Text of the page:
As winter approaches, increasing cases of infectious diseases like respiratory infectious disease have been reported globally. In China, the healthcare systems of many provinces remind people to pay attention to infectious diseases that more often occur in winter. These diseases include the flu, chickenpox, scarlet fever, and norovirus gastroenteritis, which can be easily spread from one person to another.

The flu

A person receives the seasonal influenza vaccine (flu shot). Imahe/NIAID
A person receives the seasonal influenza vaccine (flu shot).

The flu is a respiratory infection caused by an influenza virus. It affects people of all ages. Symptoms of the flu resemble that of a common cold but are typically more severe. The most common symptoms include a fever, runny nose, headache, coughing, pain in the muscle or other body parts, and feeling tired. The majority of patients with the flu only experience mild symptoms, and their illness can go away without treatment. However, in some cases, the illness can progress and trigger serious complications such as pneumonia, myocarditis, and encephalitis, which threaten the life of patients. Each year, 290,000 to 650,000 deaths globally are associated with severe complications of the flu. If you experience some of the symptoms mentioned above and they appear to be persistent, go to your doctor for help.

Fortunately, there are vaccines to protect us from the flu. Some health experts recommend people to get a flu shot in mid-October because the flu season generally occurs in winter. However, due to the high mutation rate of flu viruses, flu vaccines are not 100% effective. To protect ourselves from the illness, we need to learn more about its transmission means. Like many other respiratory infectious diseases, the flu is mainly transmitted through small droplets made by infected patients when they cough, sneeze or talk. Therefore, it’s easier for the flu to spread in kindergartens, schools, and other crowded places. During a flu season, schools, kindergartens, and child care centers in some regions of China may be closed for a period of time to slow down the spreading of the flu and provide a chance for them to clean up and make a better environment.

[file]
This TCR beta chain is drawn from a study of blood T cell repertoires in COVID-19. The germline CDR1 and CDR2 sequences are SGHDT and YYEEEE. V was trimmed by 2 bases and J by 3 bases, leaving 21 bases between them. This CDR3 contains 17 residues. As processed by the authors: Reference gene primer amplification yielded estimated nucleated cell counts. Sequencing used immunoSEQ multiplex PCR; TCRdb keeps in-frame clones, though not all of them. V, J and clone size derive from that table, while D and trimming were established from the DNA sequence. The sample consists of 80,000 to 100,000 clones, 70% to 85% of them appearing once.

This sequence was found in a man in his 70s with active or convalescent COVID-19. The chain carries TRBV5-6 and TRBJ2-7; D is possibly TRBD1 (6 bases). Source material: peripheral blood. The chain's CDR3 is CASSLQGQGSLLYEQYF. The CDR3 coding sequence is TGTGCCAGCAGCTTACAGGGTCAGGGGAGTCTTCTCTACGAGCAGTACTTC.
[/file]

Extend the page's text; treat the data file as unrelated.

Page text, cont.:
Chickenpox, or called varicella, is a very contagious illness. The causative agent of the illness is a virus known as the varicella-zoster virus (VZV). Like the flu, chickenpox also occurs more frequently in winter and early spring. Most cases of chickenpox are diagnosed in children at the ages of 1 to 14, and are generally due to school contact. Thus, chickenpox is largely a childhood disease. But it can also affect adults. The disease is characterized by itchy red spots or blisters all over the body. Although rare, serious complications like bacterial infections of the skin, pneumonia, and bleeding problems can occur in people with a weakened immune system, such as infants. It is well-established that VZV is transmitted from person to person via the respiratory route. One can get chickenpox through direct contact with an infected person, through touching contaminated items like clothing from an infected person, or through the air from an infected person’s coughing, sneezing, or talking. You may find that chickenpox and the flu are transmitted in similar ways.